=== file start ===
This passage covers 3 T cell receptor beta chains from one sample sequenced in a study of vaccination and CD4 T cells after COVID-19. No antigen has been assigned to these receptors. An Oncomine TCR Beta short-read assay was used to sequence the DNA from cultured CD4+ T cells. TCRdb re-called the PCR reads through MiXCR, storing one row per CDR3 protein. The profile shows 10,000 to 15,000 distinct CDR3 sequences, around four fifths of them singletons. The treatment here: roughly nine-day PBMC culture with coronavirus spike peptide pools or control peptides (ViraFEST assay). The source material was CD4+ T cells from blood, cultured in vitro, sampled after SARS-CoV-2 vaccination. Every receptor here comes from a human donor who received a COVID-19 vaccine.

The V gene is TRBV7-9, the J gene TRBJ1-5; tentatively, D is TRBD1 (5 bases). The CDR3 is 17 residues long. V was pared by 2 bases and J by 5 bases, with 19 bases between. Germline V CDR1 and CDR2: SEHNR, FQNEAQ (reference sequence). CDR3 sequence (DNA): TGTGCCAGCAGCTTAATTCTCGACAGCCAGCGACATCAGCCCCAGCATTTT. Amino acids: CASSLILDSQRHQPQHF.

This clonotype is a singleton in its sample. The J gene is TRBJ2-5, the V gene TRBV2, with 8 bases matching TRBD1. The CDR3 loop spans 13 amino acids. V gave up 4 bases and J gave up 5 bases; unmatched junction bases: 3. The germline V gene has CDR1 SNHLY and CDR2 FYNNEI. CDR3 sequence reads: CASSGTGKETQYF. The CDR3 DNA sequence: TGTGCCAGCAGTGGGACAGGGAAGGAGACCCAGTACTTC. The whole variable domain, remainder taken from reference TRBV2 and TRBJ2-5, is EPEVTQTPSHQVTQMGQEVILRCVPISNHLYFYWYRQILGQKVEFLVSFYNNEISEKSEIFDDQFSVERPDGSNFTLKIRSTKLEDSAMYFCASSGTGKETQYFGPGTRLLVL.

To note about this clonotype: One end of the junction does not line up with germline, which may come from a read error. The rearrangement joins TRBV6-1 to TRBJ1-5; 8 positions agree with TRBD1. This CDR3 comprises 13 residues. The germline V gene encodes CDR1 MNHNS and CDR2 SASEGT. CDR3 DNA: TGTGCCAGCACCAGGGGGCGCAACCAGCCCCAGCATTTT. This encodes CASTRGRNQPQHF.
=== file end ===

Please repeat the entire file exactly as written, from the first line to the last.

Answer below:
This passage covers 3 T cell receptor beta chains from one sample sequenced in a study of vaccination and CD4 T cells after COVID-19. No antigen has been assigned to these receptors. An Oncomine TCR Beta short-read assay was used to sequence the DNA from cultured CD4+ T cells. TCRdb re-called the PCR reads through MiXCR, storing one row per CDR3 protein. The profile shows 10,000 to 15,000 distinct CDR3 sequences, around four fifths of them singletons. The treatment here: roughly nine-day PBMC culture with coronavirus spike peptide pools or control peptides (ViraFEST assay). The source material was CD4+ T cells from blood, cultured in vitro, sampled after SARS-CoV-2 vaccination. Every receptor here comes from a human donor who received a COVID-19 vaccine.

The V gene is TRBV7-9, the J gene TRBJ1-5; tentatively, D is TRBD1 (5 bases). The CDR3 is 17 residues long. V was pared by 2 bases and J by 5 bases, with 19 bases between. Germline V CDR1 and CDR2: SEHNR, FQNEAQ (reference sequence). CDR3 sequence (DNA): TGTGCCAGCAGCTTAATTCTCGACAGCCAGCGACATCAGCCCCAGCATTTT. Amino acids: CASSLILDSQRHQPQHF.

This clonotype is a singleton in its sample. The J gene is TRBJ2-5, the V gene TRBV2, with 8 bases matching TRBD1. The CDR3 loop spans 13 amino acids. V gave up 4 bases and J gave up 5 bases; unmatched junction bases: 3. The germline V gene has CDR1 SNHLY and CDR2 FYNNEI. CDR3 sequence reads: CASSGTGKETQYF. The CDR3 DNA sequence: TGTGCCAGCAGTGGGACAGGGAAGGAGACCCAGTACTTC. The whole variable domain, remainder taken from reference TRBV2 and TRBJ2-5, is EPEVTQTPSHQVTQMGQEVILRCVPISNHLYFYWYRQILGQKVEFLVSFYNNEISEKSEIFDDQFSVERPDGSNFTLKIRSTKLEDSAMYFCASSGTGKETQYFGPGTRLLVL.

To note about this clonotype: One end of the junction does not line up with germline, which may come from a read error. The rearrangement joins TRBV6-1 to TRBJ1-5; 8 positions agree with TRBD1. This CDR3 comprises 13 residues. The germline V gene encodes CDR1 MNHNS and CDR2 SASEGT. CDR3 DNA: TGTGCCAGCACCAGGGGGCGCAACCAGCCCCAGCATTTT. This encodes CASTRGRNQPQHF.